I had the same error. Avocat (masculine) ends with an "a" sound (the t is silent), whereas avocate (feminine) ends with a "t" sound (the e is silent). And in case you're wondering it's "mon avocate" and not "ma avocate" because you use "mon" with feminine nouns starting with a vowel sound, because it would sound odd otherwise.
Here (in the audio, at least), the "te" ending is used, so it's "avocate" (a female lawyer.) But, because "avocat" starts with a vowel, and French doesn't like to have the two vowels one after another, you have to say "mon avocate". "Ma avocat" or "ma avocate" are not options.
To my knowledge, outside the UK and in some of its former colonies there is no formal division between the duties of solicitors and barristers, although a lawyer who has an active trial practice would be called an avocat à la cour. This offers some explanation: http://forum.wordreference.com/showthread.php?t=555752
Notaries play a much more important role in civil code jurisdictions than in common law jurisdictions. They often are lawyers, but their realm of influence is strongest in real estate matters and in any other situation where signing of formal documents is necessary. This is particularly true in most Eastern European countries, where the right to be a notary is/was often passed down as a coveted and lucrative heritage.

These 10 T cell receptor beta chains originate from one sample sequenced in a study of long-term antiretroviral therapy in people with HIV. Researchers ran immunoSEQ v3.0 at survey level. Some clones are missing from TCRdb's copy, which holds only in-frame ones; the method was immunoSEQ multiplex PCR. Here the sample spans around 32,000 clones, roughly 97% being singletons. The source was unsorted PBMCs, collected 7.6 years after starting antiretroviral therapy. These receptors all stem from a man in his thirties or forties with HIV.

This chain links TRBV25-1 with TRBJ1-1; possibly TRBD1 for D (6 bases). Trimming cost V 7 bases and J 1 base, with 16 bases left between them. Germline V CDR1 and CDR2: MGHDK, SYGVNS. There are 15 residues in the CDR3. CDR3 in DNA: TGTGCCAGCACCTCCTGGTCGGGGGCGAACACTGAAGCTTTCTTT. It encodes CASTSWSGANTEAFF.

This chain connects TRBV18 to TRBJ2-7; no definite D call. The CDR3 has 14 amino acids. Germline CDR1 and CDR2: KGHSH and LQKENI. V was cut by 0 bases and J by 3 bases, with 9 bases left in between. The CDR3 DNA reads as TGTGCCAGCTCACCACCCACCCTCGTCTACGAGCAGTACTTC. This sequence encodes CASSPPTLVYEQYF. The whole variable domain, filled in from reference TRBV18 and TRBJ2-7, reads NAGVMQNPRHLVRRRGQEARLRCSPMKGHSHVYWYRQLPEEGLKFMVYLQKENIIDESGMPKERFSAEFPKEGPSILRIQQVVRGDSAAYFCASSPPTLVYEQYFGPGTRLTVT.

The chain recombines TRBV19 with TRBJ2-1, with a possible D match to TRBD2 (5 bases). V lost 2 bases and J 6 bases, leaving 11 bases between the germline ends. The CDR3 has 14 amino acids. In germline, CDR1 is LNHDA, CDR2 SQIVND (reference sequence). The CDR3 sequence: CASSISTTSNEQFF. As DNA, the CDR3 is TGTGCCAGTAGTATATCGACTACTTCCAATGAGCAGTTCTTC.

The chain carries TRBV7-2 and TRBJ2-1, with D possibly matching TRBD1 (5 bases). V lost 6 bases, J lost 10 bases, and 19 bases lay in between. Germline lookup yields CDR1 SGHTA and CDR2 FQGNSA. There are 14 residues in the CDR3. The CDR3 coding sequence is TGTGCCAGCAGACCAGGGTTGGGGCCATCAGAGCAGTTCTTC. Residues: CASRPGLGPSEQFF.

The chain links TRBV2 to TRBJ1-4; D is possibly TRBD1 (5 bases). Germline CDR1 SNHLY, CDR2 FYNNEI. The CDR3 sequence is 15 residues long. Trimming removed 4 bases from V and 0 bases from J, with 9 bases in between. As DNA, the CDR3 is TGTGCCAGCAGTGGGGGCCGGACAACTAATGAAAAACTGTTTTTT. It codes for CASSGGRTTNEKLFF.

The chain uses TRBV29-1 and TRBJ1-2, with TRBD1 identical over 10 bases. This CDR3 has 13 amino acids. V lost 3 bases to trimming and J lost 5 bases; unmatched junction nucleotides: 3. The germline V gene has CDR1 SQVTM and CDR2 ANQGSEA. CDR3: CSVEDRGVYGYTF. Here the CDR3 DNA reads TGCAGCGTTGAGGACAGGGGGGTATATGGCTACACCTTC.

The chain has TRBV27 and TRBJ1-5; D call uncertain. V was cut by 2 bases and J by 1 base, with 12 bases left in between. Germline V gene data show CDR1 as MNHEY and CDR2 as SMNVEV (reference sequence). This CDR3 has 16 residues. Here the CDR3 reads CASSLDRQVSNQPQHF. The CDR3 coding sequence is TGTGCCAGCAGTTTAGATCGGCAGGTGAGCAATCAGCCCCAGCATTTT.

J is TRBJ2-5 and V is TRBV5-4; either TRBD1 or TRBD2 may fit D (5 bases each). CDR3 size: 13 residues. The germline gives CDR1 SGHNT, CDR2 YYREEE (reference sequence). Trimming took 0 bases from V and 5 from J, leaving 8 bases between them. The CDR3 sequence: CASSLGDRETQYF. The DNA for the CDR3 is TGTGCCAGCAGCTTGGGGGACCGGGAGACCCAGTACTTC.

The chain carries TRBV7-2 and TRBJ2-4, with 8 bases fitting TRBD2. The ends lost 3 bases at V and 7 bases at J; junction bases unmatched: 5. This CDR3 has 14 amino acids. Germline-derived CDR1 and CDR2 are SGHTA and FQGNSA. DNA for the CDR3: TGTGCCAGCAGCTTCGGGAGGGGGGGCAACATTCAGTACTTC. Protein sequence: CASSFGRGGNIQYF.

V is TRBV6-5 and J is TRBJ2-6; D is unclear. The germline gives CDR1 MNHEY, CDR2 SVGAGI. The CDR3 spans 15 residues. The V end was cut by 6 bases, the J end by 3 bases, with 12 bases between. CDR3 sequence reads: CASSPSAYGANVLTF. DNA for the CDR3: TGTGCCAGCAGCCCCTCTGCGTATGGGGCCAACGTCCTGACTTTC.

It's not that it isn't a proper English sentence, it's that the English direct translation isn't a good translation of the meaning. "See that with my lawyer" is actually rather peculiar. As others here have remarked, it seems to be recommending that you and the speaker's lawyer should go to a film or a play together.
As I understand it, the actual meaning is conveyed in ordinary English by, "See my lawyer about that" - i.e., you have asked a question or brought up a subject that the speaker doesn't want to address but wishes instead that you would talk to her lawyer about it.
The meaning here is "that" is something the speaker doesn't want to or doesn't have the expertise to address herself; she is asking the other person to see her lawyer about it instead. To "see" somebody "about" something is the usual English turn of phrase, and the French sentence above is the usual French turn of phrase.
"Look at that with my lawyer" was marked wrong. Is it because the verb wasn't "regarder" and DL wants a translation that uses the word "see"? Or is there a difference in nuance that I am missing. I am, incidentally, a lawyer and do "look at" legal matters that are brought to my attention, although if someone "sees" me about a matter, I guess I have to physically acknowledge them first before letting them pose their question. Is that therefore the nuance - i.e., "Vois" is just a command to get someone to the point of establishing contact with "mon avocat" but not yet posing their question or having the lawyer "look" at it?